April 11, 2023What is PMI (Private Mortgage Insurance)?
One thing many first-time homebuyers are somewhat blindsided by is PMI (Private Mortgage Insurance). You may see it mentioned in some real estate advertisements, but not fully understand what it means. While PMI isn’t necessarily required for everyone, you should expect to pay it if you’re applying for a mortgage that isn’t backed by the government (FHA, VA, and USDA loans, for instance) or if your down payment is less than 20 percent of the value you’re borrowing.
Essentially PMI is protection for your lender. If you’re unable to make your payments, then the insurance helps lenders recover their losses. To avoid paying PMI on your conventional mortgage, you’ll need a 20 percent down payment.
How Long Do You Need PMI?
If you cannot make the 20 percent down payment, you will need to continue making PMI payments until you’ve reached 20 percent equity in your home. Once you get to that point, you will need to fill out the proper paperwork with your lender to relieve you of the PMI obligation.
A 20 percent down payment can be a significant amount of money, which many aren’t prepared to pay when purchasing a home. For example, if your home is $200,000, you would need $40,000 as a down payment to bypass PMI.
How Much is PMI?
PMI varies from one loan to the next. It typically costs between 0.5 percent and one percent of the loan value annually. For instance, if you have a $200,000 mortgage, your annual PMI should be between $1,000 and $2,000 per year. Most lenders break that down into monthly payments to make it easier for borrowers, adding an additional $83.33 to $166.67 to your monthly mortgage payment.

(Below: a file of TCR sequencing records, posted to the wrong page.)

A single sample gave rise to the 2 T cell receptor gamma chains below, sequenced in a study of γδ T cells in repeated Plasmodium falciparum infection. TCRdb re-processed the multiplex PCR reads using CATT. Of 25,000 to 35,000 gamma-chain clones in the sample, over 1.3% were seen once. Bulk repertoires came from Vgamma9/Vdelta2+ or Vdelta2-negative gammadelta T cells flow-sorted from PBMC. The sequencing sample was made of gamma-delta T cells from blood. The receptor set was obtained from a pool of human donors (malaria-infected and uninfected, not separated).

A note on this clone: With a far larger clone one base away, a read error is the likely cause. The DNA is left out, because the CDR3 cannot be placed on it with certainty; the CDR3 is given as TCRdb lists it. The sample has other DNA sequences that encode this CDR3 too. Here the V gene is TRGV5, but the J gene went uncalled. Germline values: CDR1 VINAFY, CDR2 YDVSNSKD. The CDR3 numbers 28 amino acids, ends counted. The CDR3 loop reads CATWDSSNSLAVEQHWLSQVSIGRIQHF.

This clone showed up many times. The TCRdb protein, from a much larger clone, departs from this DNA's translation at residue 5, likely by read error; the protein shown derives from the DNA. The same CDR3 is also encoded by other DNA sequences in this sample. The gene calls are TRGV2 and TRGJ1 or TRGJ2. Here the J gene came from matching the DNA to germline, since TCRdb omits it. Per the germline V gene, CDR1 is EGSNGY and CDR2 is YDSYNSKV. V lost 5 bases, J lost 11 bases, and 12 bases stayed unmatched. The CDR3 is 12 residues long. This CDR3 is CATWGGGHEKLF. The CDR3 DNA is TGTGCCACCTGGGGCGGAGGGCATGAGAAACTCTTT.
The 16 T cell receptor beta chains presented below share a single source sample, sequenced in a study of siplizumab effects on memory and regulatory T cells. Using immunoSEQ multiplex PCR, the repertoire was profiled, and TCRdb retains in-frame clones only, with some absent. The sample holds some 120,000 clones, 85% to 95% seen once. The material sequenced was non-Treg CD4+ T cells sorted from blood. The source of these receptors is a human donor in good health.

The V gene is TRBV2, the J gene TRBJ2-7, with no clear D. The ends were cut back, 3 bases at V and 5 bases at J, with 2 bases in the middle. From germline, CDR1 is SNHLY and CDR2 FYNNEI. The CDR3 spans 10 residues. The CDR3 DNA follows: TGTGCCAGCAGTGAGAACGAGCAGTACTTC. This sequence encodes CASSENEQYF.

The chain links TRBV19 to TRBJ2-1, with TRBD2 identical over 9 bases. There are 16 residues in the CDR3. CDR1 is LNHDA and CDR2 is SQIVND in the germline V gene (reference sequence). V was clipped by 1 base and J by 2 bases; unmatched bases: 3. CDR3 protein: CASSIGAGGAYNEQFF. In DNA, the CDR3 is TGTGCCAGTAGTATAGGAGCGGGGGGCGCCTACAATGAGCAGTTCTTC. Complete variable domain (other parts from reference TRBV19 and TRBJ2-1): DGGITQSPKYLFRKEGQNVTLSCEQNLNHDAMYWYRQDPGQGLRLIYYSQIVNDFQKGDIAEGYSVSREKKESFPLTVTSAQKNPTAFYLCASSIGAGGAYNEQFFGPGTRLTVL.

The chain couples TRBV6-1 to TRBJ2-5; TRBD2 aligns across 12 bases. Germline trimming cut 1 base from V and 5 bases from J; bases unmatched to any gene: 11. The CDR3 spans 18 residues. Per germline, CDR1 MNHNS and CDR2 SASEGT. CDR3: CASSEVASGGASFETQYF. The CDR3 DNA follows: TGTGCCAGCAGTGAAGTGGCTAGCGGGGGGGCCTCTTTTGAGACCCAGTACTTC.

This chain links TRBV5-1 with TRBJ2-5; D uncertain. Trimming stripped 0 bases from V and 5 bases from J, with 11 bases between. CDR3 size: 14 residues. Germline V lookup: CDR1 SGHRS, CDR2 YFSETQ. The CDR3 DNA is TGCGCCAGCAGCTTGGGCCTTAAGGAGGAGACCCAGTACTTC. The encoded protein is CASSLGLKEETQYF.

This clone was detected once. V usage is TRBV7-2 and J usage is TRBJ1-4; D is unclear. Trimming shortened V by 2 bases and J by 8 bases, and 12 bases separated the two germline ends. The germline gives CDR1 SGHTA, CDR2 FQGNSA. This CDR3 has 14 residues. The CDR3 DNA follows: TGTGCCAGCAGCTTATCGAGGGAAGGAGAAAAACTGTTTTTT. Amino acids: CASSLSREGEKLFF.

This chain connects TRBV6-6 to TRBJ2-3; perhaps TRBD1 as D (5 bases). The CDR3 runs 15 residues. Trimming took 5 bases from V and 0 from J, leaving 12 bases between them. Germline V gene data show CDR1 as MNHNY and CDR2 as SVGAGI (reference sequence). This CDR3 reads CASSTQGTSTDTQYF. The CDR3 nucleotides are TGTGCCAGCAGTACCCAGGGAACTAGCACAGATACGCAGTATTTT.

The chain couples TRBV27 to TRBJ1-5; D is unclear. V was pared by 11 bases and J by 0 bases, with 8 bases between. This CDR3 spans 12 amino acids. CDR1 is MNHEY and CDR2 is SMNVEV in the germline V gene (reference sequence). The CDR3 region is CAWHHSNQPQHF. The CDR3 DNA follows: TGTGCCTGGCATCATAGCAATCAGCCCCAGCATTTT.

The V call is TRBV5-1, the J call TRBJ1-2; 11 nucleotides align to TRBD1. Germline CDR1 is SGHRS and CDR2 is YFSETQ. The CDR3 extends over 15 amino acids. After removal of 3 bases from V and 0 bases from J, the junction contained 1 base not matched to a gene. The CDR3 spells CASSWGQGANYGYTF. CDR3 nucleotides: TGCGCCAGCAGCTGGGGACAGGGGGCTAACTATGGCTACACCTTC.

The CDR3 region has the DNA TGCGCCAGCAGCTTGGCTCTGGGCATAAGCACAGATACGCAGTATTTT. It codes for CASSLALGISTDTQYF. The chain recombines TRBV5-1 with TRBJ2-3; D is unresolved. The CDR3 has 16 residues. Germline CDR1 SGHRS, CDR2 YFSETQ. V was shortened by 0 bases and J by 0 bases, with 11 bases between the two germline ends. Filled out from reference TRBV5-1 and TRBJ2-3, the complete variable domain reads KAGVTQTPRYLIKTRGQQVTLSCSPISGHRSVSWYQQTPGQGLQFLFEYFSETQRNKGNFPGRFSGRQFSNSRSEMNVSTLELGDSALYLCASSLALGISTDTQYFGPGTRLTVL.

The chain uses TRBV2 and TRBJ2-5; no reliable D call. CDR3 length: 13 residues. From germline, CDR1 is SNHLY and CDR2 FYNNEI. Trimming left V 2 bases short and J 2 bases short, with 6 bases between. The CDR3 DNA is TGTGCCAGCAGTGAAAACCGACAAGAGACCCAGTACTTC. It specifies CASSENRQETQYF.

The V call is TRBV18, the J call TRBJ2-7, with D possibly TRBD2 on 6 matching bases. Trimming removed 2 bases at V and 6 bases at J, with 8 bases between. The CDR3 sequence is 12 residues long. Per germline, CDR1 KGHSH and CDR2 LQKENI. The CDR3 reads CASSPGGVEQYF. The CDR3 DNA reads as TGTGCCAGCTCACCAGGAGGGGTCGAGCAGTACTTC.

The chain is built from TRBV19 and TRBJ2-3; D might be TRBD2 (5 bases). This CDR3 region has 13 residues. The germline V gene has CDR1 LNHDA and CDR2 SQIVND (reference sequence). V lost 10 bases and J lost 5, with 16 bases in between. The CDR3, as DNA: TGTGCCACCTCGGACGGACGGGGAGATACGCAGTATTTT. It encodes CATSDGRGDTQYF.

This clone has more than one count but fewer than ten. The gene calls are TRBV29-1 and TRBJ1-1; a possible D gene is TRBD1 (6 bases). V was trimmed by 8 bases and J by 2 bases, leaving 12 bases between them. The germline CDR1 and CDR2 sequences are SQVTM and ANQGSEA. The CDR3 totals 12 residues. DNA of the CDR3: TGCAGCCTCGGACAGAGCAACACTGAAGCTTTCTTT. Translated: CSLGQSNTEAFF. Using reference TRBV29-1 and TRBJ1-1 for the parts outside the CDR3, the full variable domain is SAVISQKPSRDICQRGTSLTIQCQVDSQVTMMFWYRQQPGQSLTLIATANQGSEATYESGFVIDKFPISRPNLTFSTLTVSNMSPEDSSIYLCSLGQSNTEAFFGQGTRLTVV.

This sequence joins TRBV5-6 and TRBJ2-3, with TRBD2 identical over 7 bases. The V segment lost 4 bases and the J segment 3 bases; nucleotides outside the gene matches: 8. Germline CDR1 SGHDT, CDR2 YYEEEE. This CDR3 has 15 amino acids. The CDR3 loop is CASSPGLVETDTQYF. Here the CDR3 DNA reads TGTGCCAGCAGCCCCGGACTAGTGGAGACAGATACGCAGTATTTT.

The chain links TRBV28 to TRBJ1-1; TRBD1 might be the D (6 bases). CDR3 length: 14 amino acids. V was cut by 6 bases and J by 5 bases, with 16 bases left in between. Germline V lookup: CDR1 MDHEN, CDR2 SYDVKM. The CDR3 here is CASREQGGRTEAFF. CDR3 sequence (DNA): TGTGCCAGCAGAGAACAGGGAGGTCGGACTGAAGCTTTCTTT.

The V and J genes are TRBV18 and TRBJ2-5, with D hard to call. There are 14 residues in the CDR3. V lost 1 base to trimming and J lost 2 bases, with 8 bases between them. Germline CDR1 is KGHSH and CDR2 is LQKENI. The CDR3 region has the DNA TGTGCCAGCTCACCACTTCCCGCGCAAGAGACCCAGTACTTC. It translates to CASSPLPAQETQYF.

Many borrowers find PMI to be a costly add-on to their mortgage. However, the only way to work around this additional monthly cost is to pay the full 20 percent down when buying a home. This is often much easier to do when purchasing a home after the sale of an existing home. You can take the equity from the initial sale to use as a down payment for your next home.
Remember, your down payment is in addition to closing costs you’ll need to pay upfront when purchasing a home. Those costs can add up quickly if you’re unprepared.
We’re Here to Help!
Buying a home is a major financial investment. Perhaps one of the largest investments you’ll ever make. We’re is here to help you not only navigate the financial aspects of the home buying process but also to help you with the many questions you may have.
As a credit union, we’re in business to help our members and not to earn a profit. One of the ways we can help you is by keeping you up to date with the latest information about financial matters that may affect you. This includes understanding what PMI is, and to help you save for it, so when the time comes to purchase a home, you can avoid this cost.
Call us today at 800-226-6673 x6515 to learn more about how we can help you with your new home financing, saving for a down payment, or understanding issues, like PMI, that may affect how much you ultimately pay for your home.
Each individual’s financial situation is unique, and readers are encouraged to contact PEFCU when seeking financial advice on the products and services discussed. This article is for educational purposes only; the authors assume no legal responsibility for the completeness or accuracy of the contents.
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*Certain restrictions and limitations apply. All loans are subject to credit approval. Only available on Primary Resident purchases $50,000 and greater. Loans will require Private Mortgage Insurance (PMI). Visit PEFCU.com to learn more about rates and details.